March 24--Edna M. Walker, Linen Press. She was glad that she had saved her money and bought another kerosene lamp for the work room at the colony. Edna could stay up late working on the carved panels for the doors of the linen press that she was making. She liked the challenge of carving out the wood under the leaves so that they looked like they floated above the panel. when she got too tired she'd put away her carving tools and pick up the sanding block that was always at hand. She would move the sandpaper covered block in long, smooth strokes first down and then back, not across, never across so that she didn't raise the grain. She liked the golden color of the oak boards and planned to finish the linen press with a good wax finish.

Enjoy your day.

Thursday, March 24, 2011

17.3" Of Snow

That's the final total we got from Snowstorm Francesca. Woo-dogies, that's a lot of snow! Yesterday the wind joined in and whipped the snow around making whiteouts all afternoon. The only reason I went outside yesterday was to clear the driveway, and get stuck thrice going around the block. Kind strangers helped me. Once I was in the driveway I went back up the street to help my stuck neighbor. We got her into another neighbor's driveway until the plows went through and her son could reclaim their car. It was insanely bad out there. Glad I didn't try to go to work.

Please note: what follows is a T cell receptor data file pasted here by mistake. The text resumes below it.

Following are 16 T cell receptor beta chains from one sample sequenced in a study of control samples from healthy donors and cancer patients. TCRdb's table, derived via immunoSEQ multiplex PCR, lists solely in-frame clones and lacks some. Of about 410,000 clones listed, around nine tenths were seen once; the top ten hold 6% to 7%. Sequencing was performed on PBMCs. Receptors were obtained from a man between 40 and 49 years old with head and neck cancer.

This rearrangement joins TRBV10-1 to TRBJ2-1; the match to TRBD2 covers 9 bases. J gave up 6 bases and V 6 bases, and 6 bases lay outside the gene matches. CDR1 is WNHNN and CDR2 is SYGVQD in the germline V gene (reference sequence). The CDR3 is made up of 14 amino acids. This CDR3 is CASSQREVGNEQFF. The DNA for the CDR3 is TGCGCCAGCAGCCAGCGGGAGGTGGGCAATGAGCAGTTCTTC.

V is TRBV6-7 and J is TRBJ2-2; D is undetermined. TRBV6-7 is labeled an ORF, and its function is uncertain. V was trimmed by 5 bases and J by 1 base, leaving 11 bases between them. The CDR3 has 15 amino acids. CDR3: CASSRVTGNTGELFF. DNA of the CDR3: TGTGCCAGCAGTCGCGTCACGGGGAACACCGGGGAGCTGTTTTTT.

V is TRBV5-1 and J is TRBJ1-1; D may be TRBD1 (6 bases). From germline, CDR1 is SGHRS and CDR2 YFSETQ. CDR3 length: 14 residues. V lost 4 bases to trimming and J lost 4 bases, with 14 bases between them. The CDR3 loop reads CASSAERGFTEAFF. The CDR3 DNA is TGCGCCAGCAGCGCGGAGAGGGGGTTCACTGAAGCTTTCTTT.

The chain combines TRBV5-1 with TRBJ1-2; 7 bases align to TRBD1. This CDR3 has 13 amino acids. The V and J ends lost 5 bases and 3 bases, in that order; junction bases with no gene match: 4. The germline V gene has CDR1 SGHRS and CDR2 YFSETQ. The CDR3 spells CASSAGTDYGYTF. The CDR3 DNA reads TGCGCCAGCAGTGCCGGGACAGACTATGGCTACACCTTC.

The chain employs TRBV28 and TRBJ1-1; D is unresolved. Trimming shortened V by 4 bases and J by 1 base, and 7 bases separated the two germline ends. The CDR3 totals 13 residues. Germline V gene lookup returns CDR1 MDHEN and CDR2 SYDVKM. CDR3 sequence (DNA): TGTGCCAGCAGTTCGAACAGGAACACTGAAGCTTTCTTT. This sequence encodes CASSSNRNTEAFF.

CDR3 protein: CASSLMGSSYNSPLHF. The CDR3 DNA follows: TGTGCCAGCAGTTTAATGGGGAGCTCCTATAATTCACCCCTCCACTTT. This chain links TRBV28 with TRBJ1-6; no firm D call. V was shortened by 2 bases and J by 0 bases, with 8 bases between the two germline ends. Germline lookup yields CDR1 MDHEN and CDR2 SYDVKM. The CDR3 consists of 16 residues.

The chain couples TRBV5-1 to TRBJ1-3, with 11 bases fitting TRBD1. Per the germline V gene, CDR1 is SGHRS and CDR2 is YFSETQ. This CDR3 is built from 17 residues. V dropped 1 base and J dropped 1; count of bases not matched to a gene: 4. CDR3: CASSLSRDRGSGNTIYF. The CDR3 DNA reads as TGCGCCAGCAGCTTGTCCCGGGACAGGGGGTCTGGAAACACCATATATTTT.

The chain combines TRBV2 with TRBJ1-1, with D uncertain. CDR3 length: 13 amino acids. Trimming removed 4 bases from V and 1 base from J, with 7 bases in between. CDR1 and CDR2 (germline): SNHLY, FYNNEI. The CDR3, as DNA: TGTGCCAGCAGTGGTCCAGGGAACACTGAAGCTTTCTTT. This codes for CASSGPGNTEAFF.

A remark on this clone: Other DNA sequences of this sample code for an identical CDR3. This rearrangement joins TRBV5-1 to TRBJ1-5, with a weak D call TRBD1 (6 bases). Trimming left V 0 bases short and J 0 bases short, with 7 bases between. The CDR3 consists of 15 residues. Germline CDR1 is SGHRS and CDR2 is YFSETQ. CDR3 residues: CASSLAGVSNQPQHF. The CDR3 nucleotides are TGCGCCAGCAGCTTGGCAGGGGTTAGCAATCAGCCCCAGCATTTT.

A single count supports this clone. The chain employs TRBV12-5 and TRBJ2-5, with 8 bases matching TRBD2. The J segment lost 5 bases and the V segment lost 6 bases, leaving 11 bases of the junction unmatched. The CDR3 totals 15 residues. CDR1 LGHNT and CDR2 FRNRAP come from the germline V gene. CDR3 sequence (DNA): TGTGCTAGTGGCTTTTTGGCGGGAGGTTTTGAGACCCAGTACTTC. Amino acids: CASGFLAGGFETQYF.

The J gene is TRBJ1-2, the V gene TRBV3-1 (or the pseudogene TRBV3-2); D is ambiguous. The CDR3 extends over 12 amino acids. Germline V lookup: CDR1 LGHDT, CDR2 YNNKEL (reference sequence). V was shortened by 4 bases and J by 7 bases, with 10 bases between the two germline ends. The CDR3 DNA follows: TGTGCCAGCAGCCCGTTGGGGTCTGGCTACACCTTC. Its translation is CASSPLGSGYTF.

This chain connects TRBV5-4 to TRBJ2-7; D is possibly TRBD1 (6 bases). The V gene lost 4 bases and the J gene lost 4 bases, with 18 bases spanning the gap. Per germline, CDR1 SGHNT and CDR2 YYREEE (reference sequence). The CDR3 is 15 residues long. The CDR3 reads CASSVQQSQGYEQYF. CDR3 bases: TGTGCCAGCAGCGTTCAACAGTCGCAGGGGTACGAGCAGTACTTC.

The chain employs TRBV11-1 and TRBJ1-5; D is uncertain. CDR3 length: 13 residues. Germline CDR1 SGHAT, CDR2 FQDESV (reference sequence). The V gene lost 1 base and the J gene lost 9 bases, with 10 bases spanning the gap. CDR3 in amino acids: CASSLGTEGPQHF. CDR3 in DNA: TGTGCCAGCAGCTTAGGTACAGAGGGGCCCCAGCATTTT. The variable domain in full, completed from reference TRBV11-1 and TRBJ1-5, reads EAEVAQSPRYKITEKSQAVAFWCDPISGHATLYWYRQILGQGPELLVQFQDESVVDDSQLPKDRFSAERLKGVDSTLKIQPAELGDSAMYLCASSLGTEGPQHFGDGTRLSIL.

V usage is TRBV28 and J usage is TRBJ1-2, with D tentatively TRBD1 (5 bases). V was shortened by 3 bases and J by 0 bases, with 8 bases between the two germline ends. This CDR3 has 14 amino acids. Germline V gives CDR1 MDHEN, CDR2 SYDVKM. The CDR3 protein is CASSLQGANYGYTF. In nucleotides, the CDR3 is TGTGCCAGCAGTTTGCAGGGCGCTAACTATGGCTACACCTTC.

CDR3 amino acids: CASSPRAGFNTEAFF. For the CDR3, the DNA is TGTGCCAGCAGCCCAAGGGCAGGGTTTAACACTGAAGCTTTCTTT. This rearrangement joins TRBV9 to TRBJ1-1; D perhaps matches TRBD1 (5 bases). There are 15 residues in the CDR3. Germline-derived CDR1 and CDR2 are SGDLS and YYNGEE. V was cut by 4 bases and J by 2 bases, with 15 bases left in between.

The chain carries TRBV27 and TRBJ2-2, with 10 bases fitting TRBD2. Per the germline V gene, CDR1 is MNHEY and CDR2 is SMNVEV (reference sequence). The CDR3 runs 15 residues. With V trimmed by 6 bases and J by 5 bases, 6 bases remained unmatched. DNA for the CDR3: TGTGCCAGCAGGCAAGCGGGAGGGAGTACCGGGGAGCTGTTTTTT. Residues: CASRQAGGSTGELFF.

March 23--German, The Visitation. Sally wondered what the two ladies in the window were talking about. She knew one of them had to be the Virgin Mary but she wasn't sure who the other one was. Neither of them looked very happy. She sat in the pew half listening to the priest so she'd know when to stand up or kneel down but she wasn't paying much attention. Even though she was only five going on six, she'd been to Mass enough that she pretty much had it memorized. Plus her cousin Maureen liked to play church when they all got together and Maureen was always the priest and Sally was either an altar boy or the choir. She liked being an altar boy because she got to ring one of Aunt Cele's bell collection bells and carry the cup of apple or grape juice they'd pilfer from Grandma's fridge. Sally wished she could be the priest once because Maureen always got to drink the juice and eat the saltines they pretended were the Host. Sometimes Maureen would break up one of the crackers and give communion to them. Sally had to admit that Maureen made a good priest but it seemed to her that only boys got to be priests. Didn't seem right since they wore dresses most of the time anyway.

Well, that brought up a nice memory of growing up. We were good, we played Mass in Latin, all my girl cousins and I.

Wednesday, March 23, 2011

Snowfall Total *correction*

According to the newspaper's website by 3 PM today we'd gotten 15.3" of snow. Egads.

The final total according to the National Weather Service today is 17.3". That's a record!

*Correction! It's 17.8".

Snow Day!